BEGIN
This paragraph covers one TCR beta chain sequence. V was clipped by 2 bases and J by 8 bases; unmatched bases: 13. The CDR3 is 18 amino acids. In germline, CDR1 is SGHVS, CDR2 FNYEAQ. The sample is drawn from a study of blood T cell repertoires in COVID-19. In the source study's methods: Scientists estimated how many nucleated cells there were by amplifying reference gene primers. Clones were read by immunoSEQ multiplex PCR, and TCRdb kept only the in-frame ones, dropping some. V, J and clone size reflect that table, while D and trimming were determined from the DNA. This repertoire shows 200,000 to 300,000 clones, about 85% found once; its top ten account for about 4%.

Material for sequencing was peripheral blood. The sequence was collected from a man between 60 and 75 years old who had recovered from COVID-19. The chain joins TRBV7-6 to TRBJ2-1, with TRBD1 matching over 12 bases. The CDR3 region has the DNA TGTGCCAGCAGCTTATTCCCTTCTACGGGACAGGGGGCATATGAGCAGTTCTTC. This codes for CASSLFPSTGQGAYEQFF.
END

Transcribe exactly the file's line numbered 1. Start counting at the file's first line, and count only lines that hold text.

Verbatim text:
This paragraph covers one TCR beta chain sequence. V was clipped by 2 bases and J by 8 bases; unmatched bases: 13. The CDR3 is 18 amino acids. In germline, CDR1 is SGHVS, CDR2 FNYEAQ. The sample is drawn from a study of blood T cell repertoires in COVID-19. In the source study's methods: Scientists estimated how many nucleated cells there were by amplifying reference gene primers. Clones were read by immunoSEQ multiplex PCR, and TCRdb kept only the in-frame ones, dropping some. V, J and clone size reflect that table, while D and trimming were determined from the DNA. This repertoire shows 200,000 to 300,000 clones, about 85% found once; its top ten account for about 4%.